The Department of Homeland Security still has a lot of work to do in order to meet its cybersecurity duties, according to a report by the Government Accountability Office.
DHS has not yet developed national threat and vulnerability assessments or developed and exercised cybersecurity contingency plans, auditors said.
"Further, DHS continues to have difficulty in developing partnerships - as called for in federal policy - with other federal agencies, state and local governments, and the private sector," they noted.
According to GAO, several issues have made it hard for DHS to fulfill its cybersecurity responsibilities, including achieving organizational stability, gaining organizational authority, and overcoming hiring and contracting issues.
"Until it effectively confronts and resolves these underlying challenges, DHS will have difficulty achieving significant results in strengthening the cybersecurity of our nation's critical infrastructure," auditors said.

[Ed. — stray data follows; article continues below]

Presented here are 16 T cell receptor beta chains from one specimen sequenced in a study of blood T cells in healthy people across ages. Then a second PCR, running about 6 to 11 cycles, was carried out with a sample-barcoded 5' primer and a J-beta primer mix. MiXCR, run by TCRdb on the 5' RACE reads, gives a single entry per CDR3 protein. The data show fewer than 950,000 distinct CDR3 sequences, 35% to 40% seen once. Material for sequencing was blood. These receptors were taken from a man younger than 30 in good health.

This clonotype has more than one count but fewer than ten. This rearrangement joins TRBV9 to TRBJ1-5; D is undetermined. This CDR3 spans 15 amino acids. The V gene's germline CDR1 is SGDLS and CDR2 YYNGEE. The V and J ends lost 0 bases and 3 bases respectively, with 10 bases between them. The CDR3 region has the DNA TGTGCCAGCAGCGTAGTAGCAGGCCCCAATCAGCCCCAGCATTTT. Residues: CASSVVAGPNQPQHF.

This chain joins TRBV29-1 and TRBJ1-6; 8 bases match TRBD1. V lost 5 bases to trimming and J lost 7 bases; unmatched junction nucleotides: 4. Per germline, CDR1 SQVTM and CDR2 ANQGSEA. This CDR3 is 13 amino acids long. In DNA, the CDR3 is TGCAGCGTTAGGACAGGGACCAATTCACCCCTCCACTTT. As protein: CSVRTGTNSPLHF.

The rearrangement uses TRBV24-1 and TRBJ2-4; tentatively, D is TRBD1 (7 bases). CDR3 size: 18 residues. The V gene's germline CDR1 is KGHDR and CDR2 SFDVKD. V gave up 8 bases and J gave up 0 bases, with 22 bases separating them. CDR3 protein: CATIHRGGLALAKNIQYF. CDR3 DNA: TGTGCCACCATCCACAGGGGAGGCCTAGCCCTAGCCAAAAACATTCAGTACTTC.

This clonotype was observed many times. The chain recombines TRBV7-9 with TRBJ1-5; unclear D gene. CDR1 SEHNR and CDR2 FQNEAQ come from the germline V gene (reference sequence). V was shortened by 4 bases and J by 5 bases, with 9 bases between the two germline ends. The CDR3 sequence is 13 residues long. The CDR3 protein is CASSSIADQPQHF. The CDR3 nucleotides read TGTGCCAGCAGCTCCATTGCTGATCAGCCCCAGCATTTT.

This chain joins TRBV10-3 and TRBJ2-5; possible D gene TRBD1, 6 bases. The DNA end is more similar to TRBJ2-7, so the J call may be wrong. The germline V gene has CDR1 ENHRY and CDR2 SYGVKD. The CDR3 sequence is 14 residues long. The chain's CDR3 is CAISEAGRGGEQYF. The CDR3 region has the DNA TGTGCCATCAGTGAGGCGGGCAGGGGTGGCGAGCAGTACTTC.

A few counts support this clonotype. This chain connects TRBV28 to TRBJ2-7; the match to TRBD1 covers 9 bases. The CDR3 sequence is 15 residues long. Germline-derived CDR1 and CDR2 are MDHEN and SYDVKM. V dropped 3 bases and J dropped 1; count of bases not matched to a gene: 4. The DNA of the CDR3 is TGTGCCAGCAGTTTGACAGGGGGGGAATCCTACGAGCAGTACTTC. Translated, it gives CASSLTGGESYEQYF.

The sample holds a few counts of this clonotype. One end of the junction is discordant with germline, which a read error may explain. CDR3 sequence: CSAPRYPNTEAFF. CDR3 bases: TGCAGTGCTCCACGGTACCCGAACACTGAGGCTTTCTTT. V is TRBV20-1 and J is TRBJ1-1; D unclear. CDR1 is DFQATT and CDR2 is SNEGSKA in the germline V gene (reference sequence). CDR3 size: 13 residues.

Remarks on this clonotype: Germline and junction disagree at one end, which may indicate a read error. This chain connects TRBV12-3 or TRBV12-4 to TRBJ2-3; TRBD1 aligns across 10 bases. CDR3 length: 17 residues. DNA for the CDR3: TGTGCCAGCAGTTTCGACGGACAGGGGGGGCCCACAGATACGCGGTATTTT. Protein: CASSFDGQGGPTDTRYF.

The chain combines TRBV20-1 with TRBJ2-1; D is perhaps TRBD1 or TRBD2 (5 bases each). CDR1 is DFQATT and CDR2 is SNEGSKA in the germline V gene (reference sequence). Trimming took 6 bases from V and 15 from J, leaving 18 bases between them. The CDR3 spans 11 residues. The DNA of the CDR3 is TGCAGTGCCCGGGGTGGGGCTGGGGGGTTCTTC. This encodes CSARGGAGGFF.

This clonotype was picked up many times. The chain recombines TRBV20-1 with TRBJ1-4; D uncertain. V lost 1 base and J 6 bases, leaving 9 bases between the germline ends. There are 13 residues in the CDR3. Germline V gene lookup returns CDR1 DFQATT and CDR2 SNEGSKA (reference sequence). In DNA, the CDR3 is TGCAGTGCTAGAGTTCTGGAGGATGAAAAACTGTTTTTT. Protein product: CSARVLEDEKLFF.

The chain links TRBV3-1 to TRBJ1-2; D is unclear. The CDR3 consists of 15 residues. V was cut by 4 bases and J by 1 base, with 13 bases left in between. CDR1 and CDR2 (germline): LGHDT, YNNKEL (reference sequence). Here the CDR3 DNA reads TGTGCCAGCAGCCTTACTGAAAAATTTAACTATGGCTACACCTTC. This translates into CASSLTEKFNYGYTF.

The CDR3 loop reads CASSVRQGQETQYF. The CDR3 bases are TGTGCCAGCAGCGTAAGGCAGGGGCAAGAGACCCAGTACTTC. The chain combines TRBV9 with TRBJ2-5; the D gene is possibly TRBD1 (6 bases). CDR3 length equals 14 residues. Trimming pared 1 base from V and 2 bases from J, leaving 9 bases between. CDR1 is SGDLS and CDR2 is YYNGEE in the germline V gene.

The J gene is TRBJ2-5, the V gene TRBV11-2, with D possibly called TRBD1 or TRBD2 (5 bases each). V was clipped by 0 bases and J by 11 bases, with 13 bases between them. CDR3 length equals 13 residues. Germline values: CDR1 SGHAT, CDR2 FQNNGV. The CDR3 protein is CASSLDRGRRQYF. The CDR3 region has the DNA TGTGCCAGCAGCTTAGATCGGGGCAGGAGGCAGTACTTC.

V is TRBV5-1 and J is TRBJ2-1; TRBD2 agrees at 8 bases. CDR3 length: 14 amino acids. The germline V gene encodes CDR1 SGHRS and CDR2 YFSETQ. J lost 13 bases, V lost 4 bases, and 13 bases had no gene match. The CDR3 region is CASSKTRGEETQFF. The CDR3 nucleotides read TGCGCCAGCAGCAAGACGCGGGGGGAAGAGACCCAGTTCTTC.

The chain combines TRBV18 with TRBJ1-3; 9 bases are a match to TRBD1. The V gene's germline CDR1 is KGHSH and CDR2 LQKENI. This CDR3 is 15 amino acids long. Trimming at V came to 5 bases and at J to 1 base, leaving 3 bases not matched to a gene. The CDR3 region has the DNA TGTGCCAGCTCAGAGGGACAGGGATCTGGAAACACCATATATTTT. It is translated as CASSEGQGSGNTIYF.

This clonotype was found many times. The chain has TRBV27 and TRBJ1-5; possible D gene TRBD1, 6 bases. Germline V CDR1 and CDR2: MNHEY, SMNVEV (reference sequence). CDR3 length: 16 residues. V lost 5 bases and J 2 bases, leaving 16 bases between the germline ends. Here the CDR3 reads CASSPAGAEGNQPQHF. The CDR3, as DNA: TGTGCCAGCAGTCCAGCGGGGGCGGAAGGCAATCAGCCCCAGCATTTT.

In response, Steven Pecinovsky, director of the departmental GAO liaison office at DHS, refuted the report's assertions.
"We agree that strengthening cybersecurity is central to protecting the nation's critical infrastructures and concur that much remains to be done," he wrote. "We do not, however, agree with the report's implication that the challenges experienced to date have prevented us from achieving significant restuls in improving the nation's cybersecurity posture."
Pecinovsky also disagreed with GAO's recommendations to identify and prioritize initiatives to deal with its challenges, or to establish performance metrics and milestones for the initiatives. The agency's cybersecurity plan already provides a priority list, measures and milestones, he said.
But Rep. Zoe Lofgren (D-Calif) said the report "only confirms what we have known all along- the DHS has failed to meet the responsibility for critical infrastructure protection."
"Even worse, this report proves that a national plan to secure our cyber networks is virtually nonexistent," she added. "There is no doubt that these vulnerabilities will continue to hamper our homeland security efforts if we do not make cybersecurity a major priority."
Lofgren said it is essential that DHS establish "organizational authority with an assistant secretary for cybersecurity" within the agency. She is the co-author of a bill that would create such a position. The current cybersecurity director in DHS is too many levels down in the hierarchy to be effective, she and others have argued.